Colombia’s secretary of borders and cooperation in Norte de Santander, Victor Bautista, says the government was aware of the risk of exposing civilians to more violence by closing the border, but it didn’t expect that the closure would last so long.
“Those most vulnerable are more exposed to human trafficking, abuse, sexual exploitation,” he said.
When Ochoa finally made it to the Colombian side of the river, it was already dark. Her three children wouldn’t stop crying. She was too afraid to go to the police and report what had happened to her. The men threatened to kill her if she told anyone, she said, and she couldn’t accurately describe the men’s faces. Even if she could describe the men, she explains, she worried the authorities might deport her for being undocumented.
“I’m alone here,” she said. “I have no one to defend me.”
Lack of legal status deters many Venezuelan and foreign women from seeking justice in Colombia. When women do report sexual violence and crimes committed at the border, these crimes are rarely investigated and prosecuted, according to local women’s organizations.
In some cases, when abuses take place by the river, police say they cannot investigate a crime outside of Colombian territory. Many women do not trust law enforcement institutions, because members of the police and armed forces are often perpetrators themselves, several organizations and migrant women told CNN.
“When migrant women are abused, who do they turn to?” asked Adriana Pérez, director of the Gender Observatory in Cúcuta. “Generally they’re told to go to the police…but what happens when it’s a police officer who is abusing them? Or if it’s armed groups, under the knowledge of the police?”
“These are not acts that are only being committed by illegal armed groups,” she added. “And that’s why it’s so complex to address them, because institutional agents seem to be complicit.”
The Cúcuta police told the Fuller Project they have only received one report of sexual violence since the pandemic border closure in mid-March, and are not aware of any cases involving law enforcement agents. Colombian authorities said they are taking measures to strengthen standards for reporting and identifying sexual and gender-based crimes. It’s time to move from perception to formal complaints,” Bautista said.
Colombian military authorities did not respond to the Fuller Project’s request for comment.
During the pandemic, lack of attention to migrant women’s needs has worsened in Colombia, according to Women’s Link Worldwide and Corporación Mujer Denuncia y Muévete. As national health care resources got reshuffled to deal with the virus, many locally-run migrant shelters and soup kitchens temporarily closed.
Migrant women say they have had more trouble accessing medical services, even when their cases were urgent and vital—from maternal care to access to contraceptives. Meanwhile, shelters and services reliant on foreign aid from major donors like the US scaled back some services to adhere to social distancing, according to UNHCR.
Since April, the International Rescue Committee (IRC) says the organization has helped 58 Venezuelan women in Cúcuta offering health care resources and other emergency services, while they have another 196 on the waitlist for individual psychological support.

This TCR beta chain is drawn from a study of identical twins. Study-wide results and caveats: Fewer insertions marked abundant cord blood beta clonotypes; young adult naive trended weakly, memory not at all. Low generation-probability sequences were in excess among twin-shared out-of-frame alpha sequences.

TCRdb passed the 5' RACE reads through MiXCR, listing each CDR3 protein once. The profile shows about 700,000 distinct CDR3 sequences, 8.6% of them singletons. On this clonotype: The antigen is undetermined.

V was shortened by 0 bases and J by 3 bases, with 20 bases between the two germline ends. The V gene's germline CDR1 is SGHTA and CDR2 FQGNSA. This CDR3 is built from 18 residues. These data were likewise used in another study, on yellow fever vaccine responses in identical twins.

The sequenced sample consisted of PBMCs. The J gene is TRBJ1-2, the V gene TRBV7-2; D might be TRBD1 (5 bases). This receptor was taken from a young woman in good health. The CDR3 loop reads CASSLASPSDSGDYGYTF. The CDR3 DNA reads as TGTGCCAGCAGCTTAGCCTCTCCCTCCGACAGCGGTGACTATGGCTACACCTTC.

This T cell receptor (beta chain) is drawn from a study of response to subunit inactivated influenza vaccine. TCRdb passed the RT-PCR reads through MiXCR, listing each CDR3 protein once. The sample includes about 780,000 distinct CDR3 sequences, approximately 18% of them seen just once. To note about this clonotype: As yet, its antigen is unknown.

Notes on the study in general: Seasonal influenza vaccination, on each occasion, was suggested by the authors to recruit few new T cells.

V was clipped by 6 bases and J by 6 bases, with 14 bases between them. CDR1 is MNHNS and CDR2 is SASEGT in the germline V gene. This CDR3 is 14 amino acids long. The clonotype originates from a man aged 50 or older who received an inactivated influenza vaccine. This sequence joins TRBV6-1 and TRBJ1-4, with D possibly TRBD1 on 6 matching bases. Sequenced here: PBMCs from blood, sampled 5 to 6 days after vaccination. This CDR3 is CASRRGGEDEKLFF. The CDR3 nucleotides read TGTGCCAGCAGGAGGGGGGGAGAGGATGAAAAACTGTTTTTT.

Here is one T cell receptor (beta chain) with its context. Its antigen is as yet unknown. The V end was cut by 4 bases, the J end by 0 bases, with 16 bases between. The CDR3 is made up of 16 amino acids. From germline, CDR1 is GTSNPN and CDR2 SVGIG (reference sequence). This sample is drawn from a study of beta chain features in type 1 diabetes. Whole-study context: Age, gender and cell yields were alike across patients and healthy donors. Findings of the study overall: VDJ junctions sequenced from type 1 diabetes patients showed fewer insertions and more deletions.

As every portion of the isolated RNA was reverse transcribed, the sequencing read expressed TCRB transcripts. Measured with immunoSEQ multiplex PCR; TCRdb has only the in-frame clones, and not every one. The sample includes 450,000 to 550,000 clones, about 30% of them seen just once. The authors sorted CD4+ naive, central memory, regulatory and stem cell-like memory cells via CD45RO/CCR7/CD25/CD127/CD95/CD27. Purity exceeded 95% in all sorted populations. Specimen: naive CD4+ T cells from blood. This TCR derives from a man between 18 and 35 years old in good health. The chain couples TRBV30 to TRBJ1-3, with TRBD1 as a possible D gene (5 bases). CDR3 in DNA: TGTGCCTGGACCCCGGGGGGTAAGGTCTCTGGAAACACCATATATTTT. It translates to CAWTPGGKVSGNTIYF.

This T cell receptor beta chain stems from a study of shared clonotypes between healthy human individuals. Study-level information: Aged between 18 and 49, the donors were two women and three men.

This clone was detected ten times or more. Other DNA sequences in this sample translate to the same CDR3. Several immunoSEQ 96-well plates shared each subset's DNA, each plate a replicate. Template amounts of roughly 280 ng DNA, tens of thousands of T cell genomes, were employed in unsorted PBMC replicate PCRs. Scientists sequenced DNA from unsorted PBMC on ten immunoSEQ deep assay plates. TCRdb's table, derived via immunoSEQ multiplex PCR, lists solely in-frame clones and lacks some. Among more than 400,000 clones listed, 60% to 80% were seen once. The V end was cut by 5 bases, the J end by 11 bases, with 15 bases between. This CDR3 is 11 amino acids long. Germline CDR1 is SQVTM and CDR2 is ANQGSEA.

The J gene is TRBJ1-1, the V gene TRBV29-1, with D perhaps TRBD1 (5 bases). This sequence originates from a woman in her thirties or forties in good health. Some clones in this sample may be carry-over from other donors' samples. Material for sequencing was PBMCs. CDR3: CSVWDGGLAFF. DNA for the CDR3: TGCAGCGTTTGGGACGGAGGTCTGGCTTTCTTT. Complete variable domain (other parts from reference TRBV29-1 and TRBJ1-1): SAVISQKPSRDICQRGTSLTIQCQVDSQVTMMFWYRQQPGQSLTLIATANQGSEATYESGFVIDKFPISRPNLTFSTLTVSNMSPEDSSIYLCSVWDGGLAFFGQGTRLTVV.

There has been an increase in physical and psychological violence happening within families—likely women living with their abusers—since April, as well as women being psychologically harassed and threatened by their landlords, who were taking advantage of their inability to pay rent during the pandemic, according to the IRC.
Safe housing during Covid-19 is one of the key concerns for migrant women. In Ochoa’s case, the friend who had agreed to host her in Cúcuta could no longer do so: she had been evicted.
With nowhere else to turn, Ochoa slept on the street with her three children. After three days, a Colombian woman who saw Ochoa begging on the street took them home and allowed them to temporarily stay in a small room in the back of the house.
After three months of living with the Colombian woman and her family, they asked her to leave, she says. She found a shack with plastic tarps as walls in a slum outside Cúcuta, crowded with other Venezuelan migrants like her. The precarious construction has no power and no plumbing. She struggles to pay the rent—around $40 per month.
The cost of turning back
Ochoa hasn’t been able to find a stable job since moving to Colombia seven months ago, she says. Instead, she roams the streets of Cúcuta begging for money with her children, worrying that they could contract Covid-19. Most days she makes just enough to feed her children.
In recent months, more than 100,000 Venezuelans who initially fled to Colombia and other countries in the region have returned to Venezuela through Colombian border points, driven back by the pandemic’s regional economic crisis, according to Colombian Migration authorities. But an estimated five million or more Venezuelans remain outside of the country, according to UNHCR, in what has been described as the largest mass displacement since the Syrian War began in 2011.
Ochoa says that despite the precarious situation in Colombia, she’s not going home to Venezuela any time soon. “At least here we have food and a place to stay,” she said.
After Colombia lifted lockdown restrictions in early September, hundreds of Venezuelans began packing their bags again, ready to flee an even bleaker economic and health crisis. The border, though, is still officially closed.
Trochas are the only way through.
Marta Martinez is a contributing reporter with The Fuller Project, a global nonprofit newsroom reporting on global issues that affect women.
Top image: Getty/CNN Photo Illustration by Will Mullery